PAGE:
The above preview is unformatted text

This student written piece of work is one of many that can be found in our GCSE Northern Ireland 1965-85 section.

Found what you're looking for?

  • Start learning 29% faster today
  • 150,000+ documents available
  • Just £6.99 a month

Not the one? Search for your essay title...
  • Join over 1.2 million students every month
  • Accelerate your learning by 29%
  • Unlimited access from just £6.99 per month

See related essaysSee related essays

Related GCSE Northern Ireland 1965-85 essays

  1. The History of Conflict in Ireland.

    Firstly, through striking up a very good relationship with Senator Kennedy and educating Senator Kennedy with the nuances of the Irish conflict, and then meeting with every successive president from President Carter onwards, he has done more than any single individual.

  2. How Did the Catholics Grow To hate the Protestants?

    Also the British government doesn't want any more bombs in England from the Real IRA or the IRA and so they are trying to make peace. The British Government's attitude has changed, in the past the British had a hard-line approach, when Margaret Thatcher was Prime Minster, she was determined

  1. How Effectively did Irish Catholic and Nationalist Leaders advance their Cause in the years ...

    Until he got into politics in 1874, he lived the life of a country gentleman. In the House of Commons he identified himself with the militant wing of the Home-rule party, which was critical of Isaac Butts leadership. He took part in obstructive tactics, which interrupted business, and consisted of

  2. The Irish Question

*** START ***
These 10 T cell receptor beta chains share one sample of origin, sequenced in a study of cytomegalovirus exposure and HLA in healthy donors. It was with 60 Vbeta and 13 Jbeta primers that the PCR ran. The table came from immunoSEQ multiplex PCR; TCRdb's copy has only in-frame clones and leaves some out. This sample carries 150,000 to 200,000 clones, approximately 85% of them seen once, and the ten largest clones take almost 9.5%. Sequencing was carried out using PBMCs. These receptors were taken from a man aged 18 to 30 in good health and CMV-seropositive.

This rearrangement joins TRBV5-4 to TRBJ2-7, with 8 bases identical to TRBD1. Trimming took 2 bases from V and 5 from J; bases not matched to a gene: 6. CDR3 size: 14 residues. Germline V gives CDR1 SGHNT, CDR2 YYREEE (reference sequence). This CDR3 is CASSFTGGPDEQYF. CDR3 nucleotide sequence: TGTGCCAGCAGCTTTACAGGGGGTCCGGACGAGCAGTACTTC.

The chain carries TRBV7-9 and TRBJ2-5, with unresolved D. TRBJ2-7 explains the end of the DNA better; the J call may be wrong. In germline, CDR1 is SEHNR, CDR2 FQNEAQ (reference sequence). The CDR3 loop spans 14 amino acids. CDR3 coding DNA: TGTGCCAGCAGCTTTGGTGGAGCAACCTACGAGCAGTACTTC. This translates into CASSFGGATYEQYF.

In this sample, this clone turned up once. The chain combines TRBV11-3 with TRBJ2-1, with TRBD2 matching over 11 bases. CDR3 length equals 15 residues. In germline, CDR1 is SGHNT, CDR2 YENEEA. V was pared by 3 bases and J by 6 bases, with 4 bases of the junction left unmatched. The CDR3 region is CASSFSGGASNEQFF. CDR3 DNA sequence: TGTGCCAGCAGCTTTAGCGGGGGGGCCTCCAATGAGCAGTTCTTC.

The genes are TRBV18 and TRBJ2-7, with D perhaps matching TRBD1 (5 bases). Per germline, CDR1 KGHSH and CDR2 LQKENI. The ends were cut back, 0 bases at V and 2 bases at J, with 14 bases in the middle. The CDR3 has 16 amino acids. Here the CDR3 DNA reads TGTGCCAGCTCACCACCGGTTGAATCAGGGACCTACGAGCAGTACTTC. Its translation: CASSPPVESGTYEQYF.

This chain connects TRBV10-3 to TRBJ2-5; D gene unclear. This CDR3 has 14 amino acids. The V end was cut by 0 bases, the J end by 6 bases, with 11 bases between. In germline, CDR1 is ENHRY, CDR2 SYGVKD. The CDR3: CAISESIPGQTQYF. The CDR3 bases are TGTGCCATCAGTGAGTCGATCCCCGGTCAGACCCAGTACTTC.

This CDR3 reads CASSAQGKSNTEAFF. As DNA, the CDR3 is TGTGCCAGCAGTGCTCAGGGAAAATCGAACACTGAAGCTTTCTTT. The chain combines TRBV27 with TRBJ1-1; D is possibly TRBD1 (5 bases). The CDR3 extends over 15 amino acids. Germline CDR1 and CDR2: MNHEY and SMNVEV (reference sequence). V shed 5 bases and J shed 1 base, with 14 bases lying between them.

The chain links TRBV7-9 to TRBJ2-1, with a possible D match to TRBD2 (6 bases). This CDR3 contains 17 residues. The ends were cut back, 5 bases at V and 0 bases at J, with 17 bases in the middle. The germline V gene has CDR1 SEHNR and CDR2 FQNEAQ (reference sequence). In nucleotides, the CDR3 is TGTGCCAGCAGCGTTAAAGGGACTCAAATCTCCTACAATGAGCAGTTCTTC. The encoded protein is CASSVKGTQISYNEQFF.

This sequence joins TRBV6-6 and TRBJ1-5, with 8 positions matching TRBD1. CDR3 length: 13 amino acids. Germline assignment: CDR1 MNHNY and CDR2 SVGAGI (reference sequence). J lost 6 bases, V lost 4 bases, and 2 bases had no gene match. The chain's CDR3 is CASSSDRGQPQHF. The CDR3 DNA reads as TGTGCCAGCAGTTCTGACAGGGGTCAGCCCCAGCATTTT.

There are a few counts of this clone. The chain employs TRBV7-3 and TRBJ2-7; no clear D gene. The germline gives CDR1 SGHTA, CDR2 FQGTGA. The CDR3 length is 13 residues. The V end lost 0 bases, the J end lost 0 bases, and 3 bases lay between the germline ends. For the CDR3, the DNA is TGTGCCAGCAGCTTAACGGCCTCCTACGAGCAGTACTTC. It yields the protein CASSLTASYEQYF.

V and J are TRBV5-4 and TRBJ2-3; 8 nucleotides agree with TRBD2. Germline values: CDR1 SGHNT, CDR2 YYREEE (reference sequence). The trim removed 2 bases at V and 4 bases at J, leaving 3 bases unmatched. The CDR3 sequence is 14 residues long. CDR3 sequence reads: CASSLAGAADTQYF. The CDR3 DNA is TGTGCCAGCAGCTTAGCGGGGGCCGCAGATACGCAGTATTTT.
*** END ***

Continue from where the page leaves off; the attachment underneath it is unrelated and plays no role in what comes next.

The aims which the SDLP intend to achieve with the help of your vote are given on the manifesto for 2004 and tell us that they want; more jobs, more investment, more for the community, more for farmers, more for the environment, and more for developing countries, these agree with what the general moderate Nationalists aims are.

  1. The Irish Question

    Many Catholics however saw the Sunningdale Agreement as a way for the British government to try and reduce the blame for recent events such as Bloody Sunday. Many of the Protestant community of Ulster disagreed with the Sunningdale Agreement and displayed their feelings through a power workers strike, described by Eamonn Mccann in Source E.

  2. The Irish Adventure

    After the safari south, which took four hours longer than a similar journey that would have taken us back home, we arrived on the outskirts of Clonakilty. This was to be our home for the next week. The first thing that stood out was the vivid colour of the house and the houses around.

  1. Why Did ‘Bloody Sunday’ Take Place? (Russian History Sources Question)

    The painting shows this because the petioners are not armed and have come waving banners, and the article does not describe acts of violence, but they show respect for the Tsar. I think that the impression source D gives does agree in many ways with source C and the statements source C projects.

  2. History Coursework. The Irish Question – The Orange Marches

    did not accept the separation as permanent, and the reunification of Ireland remained an element of the constitution until the referendum of May 1998. The Protestant majority in Northern Ireland has consistently refused to consider a reunion. The boundary between the Republic of Ireland and Northern Ireland was fixed in 1925.

  • Over 160,000 pieces
    of student written work
  • Annotated by
    experienced teachers
  • Ideas and feedback to
    improve your own work